Stability Shear Stress and Equilibrium Cross-Sectional Geometry of Sheltered Tidal Channels

Carl T. Friedrichs


This study relates tidal channel cross-sectional area (A) to peak spring discharge (Q) via a physical mechanism, namely the stability shear stress (τS) just necessary to maintain a zero gradient in net along channel sediment transport. It is assumed that if bed shear stress (τ) is greater than τS net erosion will occur, increasing A, and reducing τ ~ (Q/A)2 back toward τS. If τ < τS there will be net deposition, reducing A and increasing τ toward τS. A survey of the literature allows estimates of Q and A at 242 sections in 26 separate sheltered tidal systems. Assuming a single value of τS characterizes the entire length of a given tidal channel, it is predicted that along-channel geometry will follow the relation AhR 1/6 ~ Q. Along-channel regressions of the form AhR 1/6 ~ Qβ give a mean observed value for β of 1.00 ± 0.06, which is consistent with this concept. Results indicate that a lower bound on τS (and an upper bound on A) for stable channels is provided by the critical shear stress τC just capable of initiating sediment motion. Observed τS is found to vary among all systems as a function of spring tidal range (Rsp) according to the relation τS ≈ 2.3 Rsp0.79 τC. Observed deviations from uniform τS along individual channels are associated with along-channel variation in the direction of maximum discharge (i.e., flood- versus ebbdominance).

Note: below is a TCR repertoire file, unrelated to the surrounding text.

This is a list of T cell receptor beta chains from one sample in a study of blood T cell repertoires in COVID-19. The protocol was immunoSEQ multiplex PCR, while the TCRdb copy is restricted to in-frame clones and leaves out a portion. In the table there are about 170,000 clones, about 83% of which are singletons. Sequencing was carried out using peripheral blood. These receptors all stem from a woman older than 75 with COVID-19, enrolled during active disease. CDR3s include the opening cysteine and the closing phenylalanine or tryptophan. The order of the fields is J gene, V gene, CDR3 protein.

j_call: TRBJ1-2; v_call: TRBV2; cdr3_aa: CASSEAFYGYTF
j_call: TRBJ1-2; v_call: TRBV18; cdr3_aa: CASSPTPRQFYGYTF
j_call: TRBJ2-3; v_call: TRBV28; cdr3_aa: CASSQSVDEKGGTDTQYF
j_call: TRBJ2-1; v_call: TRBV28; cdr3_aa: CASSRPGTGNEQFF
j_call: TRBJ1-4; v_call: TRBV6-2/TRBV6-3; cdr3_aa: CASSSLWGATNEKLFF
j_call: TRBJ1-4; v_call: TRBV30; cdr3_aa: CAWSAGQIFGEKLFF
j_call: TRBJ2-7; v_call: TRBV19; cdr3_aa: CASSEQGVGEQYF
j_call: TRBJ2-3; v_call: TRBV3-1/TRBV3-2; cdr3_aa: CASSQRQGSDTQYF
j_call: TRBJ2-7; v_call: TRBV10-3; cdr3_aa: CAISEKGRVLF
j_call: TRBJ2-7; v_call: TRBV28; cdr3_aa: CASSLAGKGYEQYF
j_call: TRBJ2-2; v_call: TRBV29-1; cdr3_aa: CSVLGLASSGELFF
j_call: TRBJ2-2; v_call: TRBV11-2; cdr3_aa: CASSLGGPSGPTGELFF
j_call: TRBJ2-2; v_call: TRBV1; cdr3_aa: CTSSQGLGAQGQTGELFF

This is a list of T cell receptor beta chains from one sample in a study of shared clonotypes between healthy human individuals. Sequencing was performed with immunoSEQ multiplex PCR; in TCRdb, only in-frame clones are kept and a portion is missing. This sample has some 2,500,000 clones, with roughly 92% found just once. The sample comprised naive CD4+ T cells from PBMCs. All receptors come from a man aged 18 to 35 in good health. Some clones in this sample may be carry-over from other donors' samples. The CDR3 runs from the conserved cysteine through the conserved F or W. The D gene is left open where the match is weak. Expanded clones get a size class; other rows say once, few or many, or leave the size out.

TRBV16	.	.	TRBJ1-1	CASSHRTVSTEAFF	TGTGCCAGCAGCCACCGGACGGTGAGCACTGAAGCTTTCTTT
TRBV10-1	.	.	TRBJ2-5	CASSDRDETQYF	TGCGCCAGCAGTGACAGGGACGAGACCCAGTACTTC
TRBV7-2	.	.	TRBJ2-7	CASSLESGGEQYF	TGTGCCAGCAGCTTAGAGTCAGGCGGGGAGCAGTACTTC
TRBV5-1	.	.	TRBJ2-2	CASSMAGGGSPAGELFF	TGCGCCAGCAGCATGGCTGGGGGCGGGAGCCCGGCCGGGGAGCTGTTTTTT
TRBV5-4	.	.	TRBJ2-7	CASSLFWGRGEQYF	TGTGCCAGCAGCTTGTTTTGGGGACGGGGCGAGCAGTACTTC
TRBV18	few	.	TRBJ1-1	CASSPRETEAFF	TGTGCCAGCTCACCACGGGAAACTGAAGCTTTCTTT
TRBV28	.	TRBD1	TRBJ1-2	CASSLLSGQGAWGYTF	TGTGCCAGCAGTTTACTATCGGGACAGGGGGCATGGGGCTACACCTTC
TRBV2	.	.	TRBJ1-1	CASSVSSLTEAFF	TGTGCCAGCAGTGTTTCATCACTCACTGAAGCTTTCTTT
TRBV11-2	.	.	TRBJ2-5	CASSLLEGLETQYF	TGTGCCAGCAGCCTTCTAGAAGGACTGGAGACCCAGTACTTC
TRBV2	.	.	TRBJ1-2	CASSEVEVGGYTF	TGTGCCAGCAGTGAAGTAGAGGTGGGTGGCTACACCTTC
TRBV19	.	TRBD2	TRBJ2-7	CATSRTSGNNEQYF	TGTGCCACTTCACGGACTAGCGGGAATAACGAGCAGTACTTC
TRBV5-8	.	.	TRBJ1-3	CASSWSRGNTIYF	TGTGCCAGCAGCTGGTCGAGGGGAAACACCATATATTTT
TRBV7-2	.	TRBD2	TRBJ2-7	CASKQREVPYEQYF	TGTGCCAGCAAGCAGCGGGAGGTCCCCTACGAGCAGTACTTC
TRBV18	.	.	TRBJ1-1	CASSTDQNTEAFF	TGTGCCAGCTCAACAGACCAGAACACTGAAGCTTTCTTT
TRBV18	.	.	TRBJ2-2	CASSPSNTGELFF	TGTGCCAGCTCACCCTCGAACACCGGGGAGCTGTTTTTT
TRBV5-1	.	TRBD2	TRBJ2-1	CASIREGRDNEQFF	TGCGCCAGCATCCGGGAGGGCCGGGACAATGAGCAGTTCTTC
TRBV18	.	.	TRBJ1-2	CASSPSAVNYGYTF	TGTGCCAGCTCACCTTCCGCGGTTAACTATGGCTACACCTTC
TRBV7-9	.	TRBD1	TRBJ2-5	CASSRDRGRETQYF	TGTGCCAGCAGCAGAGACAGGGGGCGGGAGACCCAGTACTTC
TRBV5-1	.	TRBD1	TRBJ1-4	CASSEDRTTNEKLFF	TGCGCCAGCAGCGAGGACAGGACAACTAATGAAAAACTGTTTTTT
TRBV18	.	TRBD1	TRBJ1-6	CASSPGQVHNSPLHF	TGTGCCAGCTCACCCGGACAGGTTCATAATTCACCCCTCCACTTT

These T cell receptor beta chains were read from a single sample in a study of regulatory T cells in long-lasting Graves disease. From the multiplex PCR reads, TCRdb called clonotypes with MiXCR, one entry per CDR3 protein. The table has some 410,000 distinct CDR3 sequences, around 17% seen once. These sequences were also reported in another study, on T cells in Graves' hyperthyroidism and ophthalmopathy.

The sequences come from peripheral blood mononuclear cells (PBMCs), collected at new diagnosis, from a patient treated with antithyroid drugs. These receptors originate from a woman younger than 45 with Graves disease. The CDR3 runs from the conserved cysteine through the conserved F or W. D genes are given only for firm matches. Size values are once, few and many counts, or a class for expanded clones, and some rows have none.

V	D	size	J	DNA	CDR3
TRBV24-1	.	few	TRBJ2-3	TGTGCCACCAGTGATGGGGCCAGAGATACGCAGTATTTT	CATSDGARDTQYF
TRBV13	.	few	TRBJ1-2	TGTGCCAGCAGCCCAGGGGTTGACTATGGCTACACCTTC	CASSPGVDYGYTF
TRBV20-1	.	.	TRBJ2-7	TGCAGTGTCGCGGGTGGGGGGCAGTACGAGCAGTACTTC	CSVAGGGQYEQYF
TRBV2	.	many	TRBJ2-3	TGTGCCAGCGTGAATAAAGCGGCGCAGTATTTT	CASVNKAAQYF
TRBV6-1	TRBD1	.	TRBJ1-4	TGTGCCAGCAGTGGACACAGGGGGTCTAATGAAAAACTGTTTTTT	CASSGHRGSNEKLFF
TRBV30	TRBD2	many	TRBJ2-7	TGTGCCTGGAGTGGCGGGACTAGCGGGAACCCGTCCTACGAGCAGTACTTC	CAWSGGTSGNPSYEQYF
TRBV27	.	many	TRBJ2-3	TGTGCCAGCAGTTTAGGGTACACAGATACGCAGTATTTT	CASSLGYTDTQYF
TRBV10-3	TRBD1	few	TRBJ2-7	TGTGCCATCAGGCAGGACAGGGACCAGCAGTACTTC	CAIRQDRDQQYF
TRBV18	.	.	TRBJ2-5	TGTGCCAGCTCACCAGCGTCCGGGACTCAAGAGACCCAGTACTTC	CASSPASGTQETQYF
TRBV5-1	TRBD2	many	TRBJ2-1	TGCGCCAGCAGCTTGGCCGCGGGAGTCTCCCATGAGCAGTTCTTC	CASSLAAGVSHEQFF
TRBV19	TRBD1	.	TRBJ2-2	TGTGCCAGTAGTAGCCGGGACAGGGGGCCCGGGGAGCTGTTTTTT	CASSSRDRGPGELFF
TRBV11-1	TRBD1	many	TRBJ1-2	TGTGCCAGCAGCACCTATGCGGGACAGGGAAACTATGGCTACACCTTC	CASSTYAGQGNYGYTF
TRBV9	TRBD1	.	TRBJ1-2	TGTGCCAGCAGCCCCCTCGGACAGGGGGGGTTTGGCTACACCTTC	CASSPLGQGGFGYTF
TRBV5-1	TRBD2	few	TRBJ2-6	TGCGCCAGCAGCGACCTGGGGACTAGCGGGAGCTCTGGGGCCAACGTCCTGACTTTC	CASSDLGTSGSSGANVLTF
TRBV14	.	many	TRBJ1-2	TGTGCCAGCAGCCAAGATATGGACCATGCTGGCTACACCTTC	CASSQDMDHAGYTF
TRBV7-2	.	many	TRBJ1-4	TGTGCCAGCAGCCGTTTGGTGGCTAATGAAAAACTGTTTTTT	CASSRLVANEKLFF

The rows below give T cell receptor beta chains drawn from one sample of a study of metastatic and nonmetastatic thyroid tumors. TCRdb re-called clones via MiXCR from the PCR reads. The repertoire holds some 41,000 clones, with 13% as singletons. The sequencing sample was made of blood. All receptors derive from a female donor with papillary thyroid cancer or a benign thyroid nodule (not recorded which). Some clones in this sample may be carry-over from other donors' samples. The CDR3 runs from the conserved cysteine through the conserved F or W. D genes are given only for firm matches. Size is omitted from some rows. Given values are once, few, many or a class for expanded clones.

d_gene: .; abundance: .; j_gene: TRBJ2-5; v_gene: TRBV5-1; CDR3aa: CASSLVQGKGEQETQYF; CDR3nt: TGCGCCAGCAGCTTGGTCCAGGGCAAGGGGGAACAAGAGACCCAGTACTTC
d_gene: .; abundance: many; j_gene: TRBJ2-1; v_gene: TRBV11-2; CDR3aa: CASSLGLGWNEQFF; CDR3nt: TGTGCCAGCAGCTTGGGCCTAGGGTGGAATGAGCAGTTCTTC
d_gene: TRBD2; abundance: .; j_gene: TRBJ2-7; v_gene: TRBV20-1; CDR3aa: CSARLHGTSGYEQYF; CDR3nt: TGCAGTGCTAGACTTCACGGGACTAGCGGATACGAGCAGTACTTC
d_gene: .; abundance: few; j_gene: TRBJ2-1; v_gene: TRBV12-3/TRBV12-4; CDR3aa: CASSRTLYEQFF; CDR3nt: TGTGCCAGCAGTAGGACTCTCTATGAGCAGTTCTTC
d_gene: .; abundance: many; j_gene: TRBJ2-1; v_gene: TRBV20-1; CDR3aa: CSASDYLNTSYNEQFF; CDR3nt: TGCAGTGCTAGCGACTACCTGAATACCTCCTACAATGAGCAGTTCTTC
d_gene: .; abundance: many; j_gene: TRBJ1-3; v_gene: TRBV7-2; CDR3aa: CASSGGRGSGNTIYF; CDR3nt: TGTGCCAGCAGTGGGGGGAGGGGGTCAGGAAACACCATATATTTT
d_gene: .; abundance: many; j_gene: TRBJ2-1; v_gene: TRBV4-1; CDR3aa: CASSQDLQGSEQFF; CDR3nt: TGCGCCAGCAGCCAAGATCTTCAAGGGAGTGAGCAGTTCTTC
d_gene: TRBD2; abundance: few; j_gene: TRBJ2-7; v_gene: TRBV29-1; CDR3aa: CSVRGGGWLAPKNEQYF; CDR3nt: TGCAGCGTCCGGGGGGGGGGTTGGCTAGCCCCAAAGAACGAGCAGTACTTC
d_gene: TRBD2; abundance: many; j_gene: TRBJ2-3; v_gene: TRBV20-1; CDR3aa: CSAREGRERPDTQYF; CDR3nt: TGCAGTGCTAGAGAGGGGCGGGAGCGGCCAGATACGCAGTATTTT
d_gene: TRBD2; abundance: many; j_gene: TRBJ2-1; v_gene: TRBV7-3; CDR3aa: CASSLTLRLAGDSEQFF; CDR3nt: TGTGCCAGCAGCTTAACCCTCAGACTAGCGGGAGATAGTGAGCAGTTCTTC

Estuaries; tides; morphodynamics

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